Dr. Robert Penna, author of “The Nonprofit Outcomes Toolbox.”

Amy Sample Ward, CEO of Nonprofit Technology Network (NTEN) and co-author of “Social Change Anytime Everywhere”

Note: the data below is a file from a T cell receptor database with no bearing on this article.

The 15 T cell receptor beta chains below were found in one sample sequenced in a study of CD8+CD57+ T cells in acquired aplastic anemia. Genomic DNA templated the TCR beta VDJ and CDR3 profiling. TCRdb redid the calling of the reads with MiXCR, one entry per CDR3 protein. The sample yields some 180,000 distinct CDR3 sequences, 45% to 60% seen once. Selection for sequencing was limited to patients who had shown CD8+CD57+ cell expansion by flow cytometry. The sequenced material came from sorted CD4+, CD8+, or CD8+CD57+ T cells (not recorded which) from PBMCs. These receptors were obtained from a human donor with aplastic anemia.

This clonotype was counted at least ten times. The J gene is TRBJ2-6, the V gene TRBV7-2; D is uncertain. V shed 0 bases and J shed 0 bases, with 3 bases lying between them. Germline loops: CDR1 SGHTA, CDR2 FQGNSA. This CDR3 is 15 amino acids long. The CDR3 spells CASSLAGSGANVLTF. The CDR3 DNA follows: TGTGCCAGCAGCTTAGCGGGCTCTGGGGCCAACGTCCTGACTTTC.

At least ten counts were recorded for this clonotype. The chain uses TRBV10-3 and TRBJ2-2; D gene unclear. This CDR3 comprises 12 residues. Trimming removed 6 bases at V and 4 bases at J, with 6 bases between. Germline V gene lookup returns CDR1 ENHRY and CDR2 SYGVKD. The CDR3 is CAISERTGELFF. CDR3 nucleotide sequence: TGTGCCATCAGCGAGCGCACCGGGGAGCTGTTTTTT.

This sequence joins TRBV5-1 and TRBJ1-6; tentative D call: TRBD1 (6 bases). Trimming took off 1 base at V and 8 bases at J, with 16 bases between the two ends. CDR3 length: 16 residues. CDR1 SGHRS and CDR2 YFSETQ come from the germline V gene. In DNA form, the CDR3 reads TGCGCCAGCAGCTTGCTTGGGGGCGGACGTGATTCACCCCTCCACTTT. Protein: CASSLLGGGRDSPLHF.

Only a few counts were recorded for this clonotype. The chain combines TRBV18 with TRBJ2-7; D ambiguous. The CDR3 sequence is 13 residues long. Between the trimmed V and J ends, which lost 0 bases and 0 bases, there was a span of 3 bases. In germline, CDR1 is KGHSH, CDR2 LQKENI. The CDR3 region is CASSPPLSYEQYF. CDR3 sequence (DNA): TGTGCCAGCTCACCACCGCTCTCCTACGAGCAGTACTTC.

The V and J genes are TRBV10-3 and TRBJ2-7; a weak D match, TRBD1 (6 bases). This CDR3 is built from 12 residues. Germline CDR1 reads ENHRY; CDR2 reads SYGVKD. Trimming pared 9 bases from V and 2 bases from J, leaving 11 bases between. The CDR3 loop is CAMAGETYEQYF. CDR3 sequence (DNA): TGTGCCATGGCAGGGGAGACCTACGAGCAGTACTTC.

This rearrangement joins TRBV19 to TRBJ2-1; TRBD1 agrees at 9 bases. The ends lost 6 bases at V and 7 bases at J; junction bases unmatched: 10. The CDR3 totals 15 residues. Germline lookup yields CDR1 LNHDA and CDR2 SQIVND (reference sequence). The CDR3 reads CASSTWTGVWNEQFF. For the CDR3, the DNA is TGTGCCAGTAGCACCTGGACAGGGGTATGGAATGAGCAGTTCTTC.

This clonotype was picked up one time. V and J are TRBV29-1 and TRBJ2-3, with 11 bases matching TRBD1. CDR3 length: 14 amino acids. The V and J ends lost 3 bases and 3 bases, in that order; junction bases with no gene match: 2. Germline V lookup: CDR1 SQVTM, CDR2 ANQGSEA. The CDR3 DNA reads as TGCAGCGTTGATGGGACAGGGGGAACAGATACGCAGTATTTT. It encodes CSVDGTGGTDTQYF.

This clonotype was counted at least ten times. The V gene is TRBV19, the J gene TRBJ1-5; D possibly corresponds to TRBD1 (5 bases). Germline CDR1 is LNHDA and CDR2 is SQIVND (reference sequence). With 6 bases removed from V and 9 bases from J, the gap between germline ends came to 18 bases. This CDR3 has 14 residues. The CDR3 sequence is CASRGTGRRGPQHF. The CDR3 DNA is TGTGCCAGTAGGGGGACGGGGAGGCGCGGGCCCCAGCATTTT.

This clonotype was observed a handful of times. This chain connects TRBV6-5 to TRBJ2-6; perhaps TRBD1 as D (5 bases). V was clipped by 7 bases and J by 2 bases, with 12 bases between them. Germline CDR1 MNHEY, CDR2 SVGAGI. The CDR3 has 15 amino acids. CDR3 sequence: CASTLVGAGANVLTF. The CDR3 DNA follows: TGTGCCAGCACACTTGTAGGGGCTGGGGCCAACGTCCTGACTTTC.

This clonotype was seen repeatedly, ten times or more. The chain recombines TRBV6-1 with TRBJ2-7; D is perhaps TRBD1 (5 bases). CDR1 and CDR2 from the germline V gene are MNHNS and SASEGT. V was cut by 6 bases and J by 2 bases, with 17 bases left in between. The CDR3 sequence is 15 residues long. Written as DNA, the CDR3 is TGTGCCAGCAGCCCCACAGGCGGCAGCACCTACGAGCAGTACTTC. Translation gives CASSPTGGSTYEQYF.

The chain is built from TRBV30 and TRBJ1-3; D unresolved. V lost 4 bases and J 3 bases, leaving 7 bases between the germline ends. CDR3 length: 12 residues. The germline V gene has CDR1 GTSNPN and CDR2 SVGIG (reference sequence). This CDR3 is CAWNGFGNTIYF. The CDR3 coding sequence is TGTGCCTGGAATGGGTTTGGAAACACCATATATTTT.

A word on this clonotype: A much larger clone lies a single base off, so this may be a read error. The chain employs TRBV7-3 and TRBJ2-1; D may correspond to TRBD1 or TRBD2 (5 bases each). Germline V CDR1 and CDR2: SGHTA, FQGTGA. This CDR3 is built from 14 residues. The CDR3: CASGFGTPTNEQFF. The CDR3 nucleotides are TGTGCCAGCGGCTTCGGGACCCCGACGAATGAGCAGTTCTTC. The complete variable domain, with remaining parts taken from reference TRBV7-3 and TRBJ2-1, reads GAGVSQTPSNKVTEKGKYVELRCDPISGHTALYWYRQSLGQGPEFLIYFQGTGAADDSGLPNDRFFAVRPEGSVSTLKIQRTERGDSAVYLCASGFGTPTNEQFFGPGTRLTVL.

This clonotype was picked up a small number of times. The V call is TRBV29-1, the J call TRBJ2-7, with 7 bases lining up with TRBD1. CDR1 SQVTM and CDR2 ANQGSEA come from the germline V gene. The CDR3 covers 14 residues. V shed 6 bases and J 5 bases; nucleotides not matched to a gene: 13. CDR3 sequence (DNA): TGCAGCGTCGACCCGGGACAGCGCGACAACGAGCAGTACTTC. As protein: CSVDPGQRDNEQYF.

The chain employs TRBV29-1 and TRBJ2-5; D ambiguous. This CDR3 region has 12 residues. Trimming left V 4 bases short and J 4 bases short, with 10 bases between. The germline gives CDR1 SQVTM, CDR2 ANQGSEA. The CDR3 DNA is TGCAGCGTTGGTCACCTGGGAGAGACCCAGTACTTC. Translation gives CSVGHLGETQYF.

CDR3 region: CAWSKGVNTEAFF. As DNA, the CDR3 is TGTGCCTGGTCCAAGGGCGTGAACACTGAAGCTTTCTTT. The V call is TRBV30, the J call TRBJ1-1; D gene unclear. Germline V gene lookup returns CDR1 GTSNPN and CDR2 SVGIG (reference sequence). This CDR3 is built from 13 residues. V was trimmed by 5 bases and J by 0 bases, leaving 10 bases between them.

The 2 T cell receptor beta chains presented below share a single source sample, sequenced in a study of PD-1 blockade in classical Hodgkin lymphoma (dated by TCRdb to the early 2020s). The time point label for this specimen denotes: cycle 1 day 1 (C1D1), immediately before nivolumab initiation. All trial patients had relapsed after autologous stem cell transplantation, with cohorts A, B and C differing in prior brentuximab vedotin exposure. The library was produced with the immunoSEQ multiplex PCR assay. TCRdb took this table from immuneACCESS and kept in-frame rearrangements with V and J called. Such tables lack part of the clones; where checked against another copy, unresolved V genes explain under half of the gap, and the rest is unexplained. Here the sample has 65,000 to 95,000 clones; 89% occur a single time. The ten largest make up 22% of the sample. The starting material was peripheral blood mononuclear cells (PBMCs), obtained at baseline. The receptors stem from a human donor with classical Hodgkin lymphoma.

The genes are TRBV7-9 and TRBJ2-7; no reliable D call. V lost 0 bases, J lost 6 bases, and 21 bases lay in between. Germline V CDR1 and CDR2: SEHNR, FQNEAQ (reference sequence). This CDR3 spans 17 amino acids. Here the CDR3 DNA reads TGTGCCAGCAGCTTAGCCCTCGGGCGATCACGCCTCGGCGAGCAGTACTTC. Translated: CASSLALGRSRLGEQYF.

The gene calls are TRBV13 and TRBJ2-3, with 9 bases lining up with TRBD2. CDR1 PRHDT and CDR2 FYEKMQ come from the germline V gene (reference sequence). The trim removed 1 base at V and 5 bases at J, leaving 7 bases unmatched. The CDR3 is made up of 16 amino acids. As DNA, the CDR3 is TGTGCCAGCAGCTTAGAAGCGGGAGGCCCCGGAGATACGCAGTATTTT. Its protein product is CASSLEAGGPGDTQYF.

Read and watch more on Tony’s blog: http://tonymartignetti.com

View Full Transcript